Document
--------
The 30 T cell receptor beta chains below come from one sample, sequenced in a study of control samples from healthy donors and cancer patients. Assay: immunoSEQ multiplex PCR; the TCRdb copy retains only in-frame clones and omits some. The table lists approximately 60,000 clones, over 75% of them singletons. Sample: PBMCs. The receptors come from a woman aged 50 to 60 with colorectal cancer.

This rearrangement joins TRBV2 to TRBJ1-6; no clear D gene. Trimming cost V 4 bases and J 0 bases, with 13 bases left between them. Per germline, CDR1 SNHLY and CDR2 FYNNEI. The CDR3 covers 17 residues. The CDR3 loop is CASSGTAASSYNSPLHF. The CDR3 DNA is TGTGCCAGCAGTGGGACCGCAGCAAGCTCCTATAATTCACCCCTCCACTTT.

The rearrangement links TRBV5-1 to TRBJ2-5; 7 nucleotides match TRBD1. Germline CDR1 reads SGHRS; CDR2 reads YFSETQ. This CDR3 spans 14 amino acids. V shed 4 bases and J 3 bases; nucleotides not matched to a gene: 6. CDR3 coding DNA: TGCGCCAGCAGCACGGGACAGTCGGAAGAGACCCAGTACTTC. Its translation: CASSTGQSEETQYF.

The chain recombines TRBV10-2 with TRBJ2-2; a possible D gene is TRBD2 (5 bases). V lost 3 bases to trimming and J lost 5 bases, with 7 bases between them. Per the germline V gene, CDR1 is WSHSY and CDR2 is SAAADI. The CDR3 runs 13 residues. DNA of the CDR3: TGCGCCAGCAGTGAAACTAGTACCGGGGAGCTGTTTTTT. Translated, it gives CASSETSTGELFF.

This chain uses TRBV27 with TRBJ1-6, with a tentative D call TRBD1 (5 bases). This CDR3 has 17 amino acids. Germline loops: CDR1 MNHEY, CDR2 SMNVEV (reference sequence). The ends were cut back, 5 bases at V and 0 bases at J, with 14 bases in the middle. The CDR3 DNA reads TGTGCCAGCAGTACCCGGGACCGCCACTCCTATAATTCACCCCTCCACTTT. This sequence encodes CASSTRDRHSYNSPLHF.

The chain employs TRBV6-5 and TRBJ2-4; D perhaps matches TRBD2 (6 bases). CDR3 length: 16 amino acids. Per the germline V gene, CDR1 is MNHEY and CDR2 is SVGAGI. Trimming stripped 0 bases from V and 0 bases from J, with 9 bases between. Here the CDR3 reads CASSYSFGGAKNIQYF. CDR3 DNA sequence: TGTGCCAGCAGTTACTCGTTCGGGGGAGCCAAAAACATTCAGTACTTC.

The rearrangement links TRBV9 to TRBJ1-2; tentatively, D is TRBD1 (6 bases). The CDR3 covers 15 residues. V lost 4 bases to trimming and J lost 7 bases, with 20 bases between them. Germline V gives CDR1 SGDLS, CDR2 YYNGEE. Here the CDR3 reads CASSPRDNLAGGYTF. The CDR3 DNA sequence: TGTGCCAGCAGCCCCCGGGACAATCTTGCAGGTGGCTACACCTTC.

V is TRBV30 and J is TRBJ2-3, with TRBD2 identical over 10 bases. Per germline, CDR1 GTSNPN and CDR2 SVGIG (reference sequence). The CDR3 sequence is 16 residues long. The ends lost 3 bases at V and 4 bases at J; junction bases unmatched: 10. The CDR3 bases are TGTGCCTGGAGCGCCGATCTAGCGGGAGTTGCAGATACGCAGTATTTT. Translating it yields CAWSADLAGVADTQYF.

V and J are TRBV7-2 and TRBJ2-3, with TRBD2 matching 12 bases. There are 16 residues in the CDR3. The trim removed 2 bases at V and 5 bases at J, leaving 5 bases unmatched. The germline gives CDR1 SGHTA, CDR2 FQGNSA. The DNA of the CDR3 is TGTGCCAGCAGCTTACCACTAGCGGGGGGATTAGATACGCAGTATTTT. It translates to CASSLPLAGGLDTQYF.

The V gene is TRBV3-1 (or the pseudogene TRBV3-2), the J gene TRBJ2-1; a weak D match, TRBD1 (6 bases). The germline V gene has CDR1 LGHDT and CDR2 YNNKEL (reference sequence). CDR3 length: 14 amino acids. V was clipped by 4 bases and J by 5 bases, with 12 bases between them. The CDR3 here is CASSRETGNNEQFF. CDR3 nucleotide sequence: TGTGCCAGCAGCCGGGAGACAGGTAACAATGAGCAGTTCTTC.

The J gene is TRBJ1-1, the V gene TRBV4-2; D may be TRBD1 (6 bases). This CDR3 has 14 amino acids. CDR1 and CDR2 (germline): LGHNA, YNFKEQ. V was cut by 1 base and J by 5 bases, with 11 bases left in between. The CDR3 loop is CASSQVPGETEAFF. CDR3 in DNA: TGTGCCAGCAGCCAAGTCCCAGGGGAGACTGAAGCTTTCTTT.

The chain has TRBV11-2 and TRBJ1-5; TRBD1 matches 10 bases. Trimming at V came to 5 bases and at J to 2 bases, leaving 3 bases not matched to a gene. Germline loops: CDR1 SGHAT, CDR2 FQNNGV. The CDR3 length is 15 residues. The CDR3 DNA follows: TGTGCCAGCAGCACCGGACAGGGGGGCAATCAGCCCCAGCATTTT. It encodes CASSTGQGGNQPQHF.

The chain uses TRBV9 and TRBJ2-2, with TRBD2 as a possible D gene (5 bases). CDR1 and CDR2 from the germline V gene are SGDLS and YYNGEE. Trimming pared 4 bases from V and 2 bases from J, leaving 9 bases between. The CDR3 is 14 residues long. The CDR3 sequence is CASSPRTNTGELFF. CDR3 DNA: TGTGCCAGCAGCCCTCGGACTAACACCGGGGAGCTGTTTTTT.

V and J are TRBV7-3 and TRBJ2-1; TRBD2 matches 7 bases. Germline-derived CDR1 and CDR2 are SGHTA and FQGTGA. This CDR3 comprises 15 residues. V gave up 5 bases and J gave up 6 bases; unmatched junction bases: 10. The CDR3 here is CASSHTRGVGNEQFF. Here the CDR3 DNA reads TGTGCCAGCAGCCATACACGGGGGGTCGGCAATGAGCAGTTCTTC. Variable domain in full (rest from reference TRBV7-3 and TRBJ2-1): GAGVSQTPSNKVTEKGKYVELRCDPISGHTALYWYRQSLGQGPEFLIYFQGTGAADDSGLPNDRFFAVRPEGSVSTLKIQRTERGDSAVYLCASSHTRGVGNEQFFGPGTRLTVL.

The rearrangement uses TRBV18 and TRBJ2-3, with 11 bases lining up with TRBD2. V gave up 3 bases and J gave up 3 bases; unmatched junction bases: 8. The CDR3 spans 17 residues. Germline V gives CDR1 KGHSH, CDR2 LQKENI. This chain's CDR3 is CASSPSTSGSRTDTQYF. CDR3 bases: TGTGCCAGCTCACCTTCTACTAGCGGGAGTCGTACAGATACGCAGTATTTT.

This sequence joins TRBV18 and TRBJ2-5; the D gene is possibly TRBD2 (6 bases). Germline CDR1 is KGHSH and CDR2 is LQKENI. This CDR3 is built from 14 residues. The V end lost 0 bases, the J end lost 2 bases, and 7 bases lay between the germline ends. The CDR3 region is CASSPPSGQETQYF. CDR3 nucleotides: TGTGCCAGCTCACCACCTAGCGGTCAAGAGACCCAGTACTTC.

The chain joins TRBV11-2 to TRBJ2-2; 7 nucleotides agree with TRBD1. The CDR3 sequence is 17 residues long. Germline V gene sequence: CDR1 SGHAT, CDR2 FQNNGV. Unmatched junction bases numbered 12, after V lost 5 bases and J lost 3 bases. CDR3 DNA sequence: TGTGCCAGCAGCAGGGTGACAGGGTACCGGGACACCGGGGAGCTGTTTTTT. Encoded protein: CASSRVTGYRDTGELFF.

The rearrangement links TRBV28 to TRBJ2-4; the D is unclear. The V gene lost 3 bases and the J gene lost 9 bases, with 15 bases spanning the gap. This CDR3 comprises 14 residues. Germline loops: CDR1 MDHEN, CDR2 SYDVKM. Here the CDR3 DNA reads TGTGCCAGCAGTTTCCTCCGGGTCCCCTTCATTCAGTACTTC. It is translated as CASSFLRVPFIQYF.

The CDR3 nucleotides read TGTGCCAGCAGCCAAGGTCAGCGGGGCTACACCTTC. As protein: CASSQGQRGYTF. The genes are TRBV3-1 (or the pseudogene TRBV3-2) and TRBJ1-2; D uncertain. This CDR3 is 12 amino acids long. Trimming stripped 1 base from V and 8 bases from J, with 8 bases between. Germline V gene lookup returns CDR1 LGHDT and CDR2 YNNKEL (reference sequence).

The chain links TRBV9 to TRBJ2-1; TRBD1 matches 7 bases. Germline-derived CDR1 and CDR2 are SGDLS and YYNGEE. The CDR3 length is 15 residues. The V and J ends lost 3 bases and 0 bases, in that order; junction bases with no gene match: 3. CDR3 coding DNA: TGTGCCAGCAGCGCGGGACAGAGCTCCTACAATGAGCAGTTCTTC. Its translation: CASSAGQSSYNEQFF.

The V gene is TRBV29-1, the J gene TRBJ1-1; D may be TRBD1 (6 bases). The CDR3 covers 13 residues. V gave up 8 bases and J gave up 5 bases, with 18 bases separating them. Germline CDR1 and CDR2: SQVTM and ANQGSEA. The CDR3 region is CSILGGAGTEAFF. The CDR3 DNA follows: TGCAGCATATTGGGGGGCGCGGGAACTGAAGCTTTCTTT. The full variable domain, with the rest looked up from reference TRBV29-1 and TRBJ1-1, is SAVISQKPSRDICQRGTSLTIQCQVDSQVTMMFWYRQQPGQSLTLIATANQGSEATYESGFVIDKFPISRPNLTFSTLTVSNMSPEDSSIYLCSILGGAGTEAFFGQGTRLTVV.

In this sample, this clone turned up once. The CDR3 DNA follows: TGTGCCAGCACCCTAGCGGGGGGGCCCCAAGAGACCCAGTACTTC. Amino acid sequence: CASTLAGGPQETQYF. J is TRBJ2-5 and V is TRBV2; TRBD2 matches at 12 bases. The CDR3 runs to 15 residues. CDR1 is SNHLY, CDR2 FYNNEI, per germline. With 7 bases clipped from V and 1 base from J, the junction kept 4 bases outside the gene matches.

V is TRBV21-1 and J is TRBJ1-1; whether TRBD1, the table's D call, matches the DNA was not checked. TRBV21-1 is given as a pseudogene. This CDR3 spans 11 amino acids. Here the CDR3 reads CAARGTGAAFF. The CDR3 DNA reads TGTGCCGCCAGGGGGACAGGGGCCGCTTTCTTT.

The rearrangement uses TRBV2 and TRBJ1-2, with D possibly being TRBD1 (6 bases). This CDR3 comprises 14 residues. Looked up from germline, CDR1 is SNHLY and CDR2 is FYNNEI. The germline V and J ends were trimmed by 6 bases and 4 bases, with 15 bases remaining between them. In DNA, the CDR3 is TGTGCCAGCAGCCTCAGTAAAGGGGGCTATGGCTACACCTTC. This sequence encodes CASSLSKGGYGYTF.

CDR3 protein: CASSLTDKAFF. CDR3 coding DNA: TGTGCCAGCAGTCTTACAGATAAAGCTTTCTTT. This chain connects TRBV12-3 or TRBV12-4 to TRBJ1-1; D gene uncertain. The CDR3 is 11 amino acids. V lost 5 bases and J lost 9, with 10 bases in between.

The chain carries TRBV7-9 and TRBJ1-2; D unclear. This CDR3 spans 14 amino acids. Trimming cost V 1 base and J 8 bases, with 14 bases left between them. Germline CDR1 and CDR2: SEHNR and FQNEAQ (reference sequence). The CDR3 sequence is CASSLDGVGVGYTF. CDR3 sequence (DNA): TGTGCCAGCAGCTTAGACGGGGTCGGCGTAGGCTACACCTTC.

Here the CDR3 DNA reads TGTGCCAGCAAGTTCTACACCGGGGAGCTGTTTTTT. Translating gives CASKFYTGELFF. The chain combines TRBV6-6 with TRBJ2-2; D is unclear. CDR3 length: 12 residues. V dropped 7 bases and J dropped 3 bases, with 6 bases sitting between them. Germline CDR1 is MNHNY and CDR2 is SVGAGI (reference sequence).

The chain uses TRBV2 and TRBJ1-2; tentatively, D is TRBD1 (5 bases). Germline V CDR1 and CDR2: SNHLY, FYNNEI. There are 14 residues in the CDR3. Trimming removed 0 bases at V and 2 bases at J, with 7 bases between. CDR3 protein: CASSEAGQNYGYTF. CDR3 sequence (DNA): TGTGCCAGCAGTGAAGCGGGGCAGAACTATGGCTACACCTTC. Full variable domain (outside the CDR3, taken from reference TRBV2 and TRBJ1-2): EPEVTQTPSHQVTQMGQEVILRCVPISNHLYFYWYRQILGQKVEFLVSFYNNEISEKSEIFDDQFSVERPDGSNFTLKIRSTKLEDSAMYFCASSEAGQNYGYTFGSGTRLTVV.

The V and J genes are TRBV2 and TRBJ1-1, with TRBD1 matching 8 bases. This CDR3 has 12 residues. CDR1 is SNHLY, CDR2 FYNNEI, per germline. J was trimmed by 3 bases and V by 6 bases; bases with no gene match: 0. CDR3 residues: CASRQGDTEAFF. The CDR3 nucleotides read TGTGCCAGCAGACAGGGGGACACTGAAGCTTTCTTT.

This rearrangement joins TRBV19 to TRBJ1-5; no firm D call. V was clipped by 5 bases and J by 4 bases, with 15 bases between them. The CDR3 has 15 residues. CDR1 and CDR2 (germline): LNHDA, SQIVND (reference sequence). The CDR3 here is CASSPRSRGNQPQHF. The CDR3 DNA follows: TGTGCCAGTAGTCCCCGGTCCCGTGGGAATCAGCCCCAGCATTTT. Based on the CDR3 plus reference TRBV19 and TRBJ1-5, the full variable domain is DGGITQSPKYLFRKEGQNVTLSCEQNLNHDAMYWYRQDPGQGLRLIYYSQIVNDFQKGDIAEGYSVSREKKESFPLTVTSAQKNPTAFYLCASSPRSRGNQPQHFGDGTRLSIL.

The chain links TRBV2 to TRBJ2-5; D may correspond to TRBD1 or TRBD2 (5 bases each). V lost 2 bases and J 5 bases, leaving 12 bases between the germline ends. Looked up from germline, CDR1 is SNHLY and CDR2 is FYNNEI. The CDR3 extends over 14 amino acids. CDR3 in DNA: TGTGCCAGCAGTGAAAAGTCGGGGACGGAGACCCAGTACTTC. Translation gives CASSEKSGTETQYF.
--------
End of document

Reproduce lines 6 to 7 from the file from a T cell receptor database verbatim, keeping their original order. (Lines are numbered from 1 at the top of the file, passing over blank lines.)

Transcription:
The chain employs TRBV6-5 and TRBJ2-4; D perhaps matches TRBD2 (6 bases). CDR3 length: 16 amino acids. Per the germline V gene, CDR1 is MNHEY and CDR2 is SVGAGI. Trimming stripped 0 bases from V and 0 bases from J, with 9 bases between. Here the CDR3 reads CASSYSFGGAKNIQYF. CDR3 DNA sequence: TGTGCCAGCAGTTACTCGTTCGGGGGAGCCAAAAACATTCAGTACTTC.

The rearrangement links TRBV9 to TRBJ1-2; tentatively, D is TRBD1 (6 bases). The CDR3 covers 15 residues. V lost 4 bases to trimming and J lost 7 bases, with 20 bases between them. Germline V gives CDR1 SGDLS, CDR2 YYNGEE. Here the CDR3 reads CASSPRDNLAGGYTF. The CDR3 DNA sequence: TGTGCCAGCAGCCCCCGGGACAATCTTGCAGGTGGCTACACCTTC.